The First Five Pages

HeaderCreativeExercisesI’ve written before about the importance of the first five pages of your manuscript. If you ever decide to go the traditional route of publishing, the agent usually asks for the first five pages. That’s all he/she needs to evaluate your writing and premise. In those first five pages, they know if they want to continue reading or not. It’s the same with the person who buys your book.

Some editors claim to know whether they are likely to reject the manuscript after reading the opening. Make it count. Make sure the first five pages are rejection-proof.

Using this checklist should help:

Do your first five pages…

  • Have a great opening line that launches your plot?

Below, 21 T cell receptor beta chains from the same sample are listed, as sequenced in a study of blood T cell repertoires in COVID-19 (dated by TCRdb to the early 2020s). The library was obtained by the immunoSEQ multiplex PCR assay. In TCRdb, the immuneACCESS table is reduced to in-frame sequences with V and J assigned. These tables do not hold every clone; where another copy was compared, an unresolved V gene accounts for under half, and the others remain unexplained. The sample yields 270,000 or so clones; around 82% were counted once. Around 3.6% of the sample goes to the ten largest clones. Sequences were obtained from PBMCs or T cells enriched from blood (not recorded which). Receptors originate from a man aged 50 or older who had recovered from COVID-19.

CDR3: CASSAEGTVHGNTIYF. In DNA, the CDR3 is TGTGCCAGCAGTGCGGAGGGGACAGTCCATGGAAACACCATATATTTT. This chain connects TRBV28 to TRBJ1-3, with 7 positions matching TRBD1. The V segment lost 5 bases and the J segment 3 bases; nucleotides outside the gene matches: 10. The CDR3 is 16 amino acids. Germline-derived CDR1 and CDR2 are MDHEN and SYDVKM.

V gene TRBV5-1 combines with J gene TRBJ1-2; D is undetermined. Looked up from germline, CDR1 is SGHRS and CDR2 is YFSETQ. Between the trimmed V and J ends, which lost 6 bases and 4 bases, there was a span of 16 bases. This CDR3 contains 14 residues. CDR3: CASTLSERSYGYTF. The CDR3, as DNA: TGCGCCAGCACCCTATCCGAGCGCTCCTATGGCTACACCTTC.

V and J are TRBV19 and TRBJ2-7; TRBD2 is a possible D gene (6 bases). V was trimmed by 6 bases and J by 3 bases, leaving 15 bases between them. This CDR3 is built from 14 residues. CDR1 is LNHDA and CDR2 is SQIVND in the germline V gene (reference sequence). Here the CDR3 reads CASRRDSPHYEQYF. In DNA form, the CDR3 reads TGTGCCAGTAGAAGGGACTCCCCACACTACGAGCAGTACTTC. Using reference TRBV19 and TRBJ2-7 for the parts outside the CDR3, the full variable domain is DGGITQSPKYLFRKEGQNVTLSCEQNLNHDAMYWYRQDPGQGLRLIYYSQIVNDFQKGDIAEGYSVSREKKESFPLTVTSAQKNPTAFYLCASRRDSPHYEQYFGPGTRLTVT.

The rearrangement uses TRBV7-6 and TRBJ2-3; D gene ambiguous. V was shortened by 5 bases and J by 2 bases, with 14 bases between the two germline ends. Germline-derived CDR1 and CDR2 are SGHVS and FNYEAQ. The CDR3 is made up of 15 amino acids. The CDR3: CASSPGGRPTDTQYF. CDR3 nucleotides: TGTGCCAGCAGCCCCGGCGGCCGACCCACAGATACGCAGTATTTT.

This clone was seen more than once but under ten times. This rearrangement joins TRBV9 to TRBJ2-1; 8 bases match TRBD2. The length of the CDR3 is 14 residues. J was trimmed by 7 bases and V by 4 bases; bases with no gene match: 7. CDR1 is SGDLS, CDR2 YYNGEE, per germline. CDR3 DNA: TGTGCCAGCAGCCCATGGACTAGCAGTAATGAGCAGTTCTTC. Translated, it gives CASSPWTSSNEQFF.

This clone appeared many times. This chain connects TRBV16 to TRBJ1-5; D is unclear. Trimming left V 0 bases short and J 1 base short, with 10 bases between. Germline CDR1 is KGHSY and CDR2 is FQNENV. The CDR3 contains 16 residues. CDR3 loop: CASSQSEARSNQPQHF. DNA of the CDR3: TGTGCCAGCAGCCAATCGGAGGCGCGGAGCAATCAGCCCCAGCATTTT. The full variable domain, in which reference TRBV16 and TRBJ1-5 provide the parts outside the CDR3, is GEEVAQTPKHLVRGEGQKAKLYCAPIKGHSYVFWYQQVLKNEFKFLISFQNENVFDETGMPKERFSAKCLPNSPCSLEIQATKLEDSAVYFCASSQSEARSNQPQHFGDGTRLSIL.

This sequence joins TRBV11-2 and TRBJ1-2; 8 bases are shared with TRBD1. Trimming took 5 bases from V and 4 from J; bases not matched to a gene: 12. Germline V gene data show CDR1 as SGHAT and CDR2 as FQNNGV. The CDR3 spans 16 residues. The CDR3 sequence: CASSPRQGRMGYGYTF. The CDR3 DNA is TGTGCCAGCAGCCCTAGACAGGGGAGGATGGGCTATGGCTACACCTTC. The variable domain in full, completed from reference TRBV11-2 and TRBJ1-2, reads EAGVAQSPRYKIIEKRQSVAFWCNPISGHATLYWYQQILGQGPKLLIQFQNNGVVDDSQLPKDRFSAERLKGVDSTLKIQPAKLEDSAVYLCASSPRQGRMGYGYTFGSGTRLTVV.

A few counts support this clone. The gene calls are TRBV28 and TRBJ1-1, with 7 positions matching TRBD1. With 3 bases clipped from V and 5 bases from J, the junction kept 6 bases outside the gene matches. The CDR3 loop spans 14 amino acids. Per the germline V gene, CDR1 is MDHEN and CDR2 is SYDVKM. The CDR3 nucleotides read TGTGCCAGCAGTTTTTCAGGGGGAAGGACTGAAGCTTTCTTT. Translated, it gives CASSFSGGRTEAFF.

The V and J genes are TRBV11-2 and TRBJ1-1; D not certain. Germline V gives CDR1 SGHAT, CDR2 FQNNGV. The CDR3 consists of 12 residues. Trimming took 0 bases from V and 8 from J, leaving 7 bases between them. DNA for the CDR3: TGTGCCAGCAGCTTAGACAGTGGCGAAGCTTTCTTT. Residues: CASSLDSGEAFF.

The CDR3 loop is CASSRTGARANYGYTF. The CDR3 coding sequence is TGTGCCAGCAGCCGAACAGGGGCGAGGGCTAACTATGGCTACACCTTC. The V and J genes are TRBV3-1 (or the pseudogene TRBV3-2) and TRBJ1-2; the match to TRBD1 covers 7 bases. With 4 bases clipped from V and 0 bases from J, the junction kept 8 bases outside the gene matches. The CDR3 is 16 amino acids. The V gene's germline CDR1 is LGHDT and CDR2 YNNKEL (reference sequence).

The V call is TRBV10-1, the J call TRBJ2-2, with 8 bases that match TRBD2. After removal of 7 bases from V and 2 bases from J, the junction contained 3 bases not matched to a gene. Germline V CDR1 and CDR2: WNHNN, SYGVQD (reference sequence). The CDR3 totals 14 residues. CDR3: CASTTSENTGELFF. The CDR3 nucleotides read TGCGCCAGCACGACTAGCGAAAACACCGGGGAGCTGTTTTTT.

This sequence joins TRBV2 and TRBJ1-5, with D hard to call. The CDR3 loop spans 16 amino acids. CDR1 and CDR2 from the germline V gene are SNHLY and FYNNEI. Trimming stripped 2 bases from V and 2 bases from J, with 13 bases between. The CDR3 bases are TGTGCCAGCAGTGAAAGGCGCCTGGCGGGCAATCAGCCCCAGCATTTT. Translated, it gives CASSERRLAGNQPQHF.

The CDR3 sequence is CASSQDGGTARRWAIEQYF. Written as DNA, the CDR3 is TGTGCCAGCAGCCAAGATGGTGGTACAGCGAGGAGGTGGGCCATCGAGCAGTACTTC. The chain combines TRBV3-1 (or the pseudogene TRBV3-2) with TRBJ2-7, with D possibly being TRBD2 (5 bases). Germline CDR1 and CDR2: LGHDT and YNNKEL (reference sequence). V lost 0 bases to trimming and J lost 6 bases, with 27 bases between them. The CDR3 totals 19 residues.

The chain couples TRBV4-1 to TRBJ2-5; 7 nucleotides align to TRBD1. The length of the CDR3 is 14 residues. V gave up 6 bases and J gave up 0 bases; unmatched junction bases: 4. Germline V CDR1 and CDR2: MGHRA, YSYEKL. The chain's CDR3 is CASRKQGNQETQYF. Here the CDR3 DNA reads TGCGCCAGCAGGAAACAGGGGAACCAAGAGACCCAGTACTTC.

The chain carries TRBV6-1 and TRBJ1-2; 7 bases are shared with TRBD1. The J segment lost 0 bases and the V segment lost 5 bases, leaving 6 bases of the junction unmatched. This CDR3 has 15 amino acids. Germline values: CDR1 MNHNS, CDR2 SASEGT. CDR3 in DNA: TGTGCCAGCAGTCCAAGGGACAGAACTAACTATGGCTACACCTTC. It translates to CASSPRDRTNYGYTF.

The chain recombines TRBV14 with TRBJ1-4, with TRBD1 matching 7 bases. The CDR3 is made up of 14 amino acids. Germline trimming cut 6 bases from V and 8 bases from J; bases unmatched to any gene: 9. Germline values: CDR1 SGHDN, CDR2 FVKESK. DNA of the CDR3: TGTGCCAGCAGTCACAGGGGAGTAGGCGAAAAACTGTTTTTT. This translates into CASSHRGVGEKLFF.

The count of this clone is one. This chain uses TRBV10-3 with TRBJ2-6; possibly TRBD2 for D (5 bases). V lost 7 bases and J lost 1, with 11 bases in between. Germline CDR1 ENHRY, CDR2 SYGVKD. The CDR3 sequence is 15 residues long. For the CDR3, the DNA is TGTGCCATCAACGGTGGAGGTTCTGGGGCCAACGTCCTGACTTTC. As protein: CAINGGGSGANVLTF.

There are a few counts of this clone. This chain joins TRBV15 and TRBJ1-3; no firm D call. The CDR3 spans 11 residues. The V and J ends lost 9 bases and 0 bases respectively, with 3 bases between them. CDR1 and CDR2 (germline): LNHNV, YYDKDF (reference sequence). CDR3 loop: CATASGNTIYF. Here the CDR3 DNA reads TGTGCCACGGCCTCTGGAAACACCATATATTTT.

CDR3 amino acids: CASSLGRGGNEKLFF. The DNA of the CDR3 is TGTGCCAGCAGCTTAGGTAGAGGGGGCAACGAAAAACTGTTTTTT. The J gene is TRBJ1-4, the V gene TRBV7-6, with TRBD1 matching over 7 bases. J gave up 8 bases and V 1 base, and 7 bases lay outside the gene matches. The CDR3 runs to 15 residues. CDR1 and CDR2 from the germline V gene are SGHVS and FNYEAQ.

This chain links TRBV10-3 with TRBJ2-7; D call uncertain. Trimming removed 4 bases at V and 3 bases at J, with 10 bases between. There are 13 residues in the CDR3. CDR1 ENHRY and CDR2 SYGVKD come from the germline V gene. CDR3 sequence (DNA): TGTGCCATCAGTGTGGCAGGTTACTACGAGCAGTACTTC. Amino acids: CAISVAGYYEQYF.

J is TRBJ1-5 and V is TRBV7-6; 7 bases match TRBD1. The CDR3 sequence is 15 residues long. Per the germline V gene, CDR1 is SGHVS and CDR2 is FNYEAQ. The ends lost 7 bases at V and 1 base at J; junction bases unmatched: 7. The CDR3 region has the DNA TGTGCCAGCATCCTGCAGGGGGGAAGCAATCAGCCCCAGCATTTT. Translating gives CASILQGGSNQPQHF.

• Introduce the hero, heroine, or villain?
  • Introduce your main plot or major subplot?
  • Hint at your main character’s internal conflicts?
  • Have a sense of time and place?
  • Have little or no introspection? Stay out of your character’s mind-focus on the here and now.
  • Have more dialogue than narrative? Don’t start with backstory or information dumps.
  • Leave the reader wondering what will happen next? What’s the hook?
  • Have structurally and grammatically sound sentences?

Something to think about.

-Jan R

 

The First Five Pages

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